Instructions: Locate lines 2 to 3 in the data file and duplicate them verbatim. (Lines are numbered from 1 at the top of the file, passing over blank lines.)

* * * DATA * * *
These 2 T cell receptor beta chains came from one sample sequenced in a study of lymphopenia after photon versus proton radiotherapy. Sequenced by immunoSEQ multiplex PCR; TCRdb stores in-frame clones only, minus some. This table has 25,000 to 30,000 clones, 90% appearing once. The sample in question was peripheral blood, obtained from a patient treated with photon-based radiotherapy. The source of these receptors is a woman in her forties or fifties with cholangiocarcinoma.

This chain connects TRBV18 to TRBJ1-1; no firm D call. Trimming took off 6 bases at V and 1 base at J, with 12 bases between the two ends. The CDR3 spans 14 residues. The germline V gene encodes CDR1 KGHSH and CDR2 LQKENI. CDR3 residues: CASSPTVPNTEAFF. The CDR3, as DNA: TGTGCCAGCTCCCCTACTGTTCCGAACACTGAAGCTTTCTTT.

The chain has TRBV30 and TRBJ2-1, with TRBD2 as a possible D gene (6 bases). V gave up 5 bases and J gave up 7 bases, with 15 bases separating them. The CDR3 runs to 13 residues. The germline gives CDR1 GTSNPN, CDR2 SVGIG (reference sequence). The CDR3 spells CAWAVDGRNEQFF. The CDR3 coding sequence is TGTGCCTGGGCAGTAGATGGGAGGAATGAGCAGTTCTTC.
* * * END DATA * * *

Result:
This chain connects TRBV18 to TRBJ1-1; no firm D call. Trimming took off 6 bases at V and 1 base at J, with 12 bases between the two ends. The CDR3 spans 14 residues. The germline V gene encodes CDR1 KGHSH and CDR2 LQKENI. CDR3 residues: CASSPTVPNTEAFF. The CDR3, as DNA: TGTGCCAGCTCCCCTACTGTTCCGAACACTGAAGCTTTCTTT.

The chain has TRBV30 and TRBJ2-1, with TRBD2 as a possible D gene (6 bases). V gave up 5 bases and J gave up 7 bases, with 15 bases separating them. The CDR3 runs to 13 residues. The germline gives CDR1 GTSNPN, CDR2 SVGIG (reference sequence). The CDR3 spells CAWAVDGRNEQFF. The CDR3 coding sequence is TGTGCCTGGGCAGTAGATGGGAGGAATGAGCAGTTCTTC.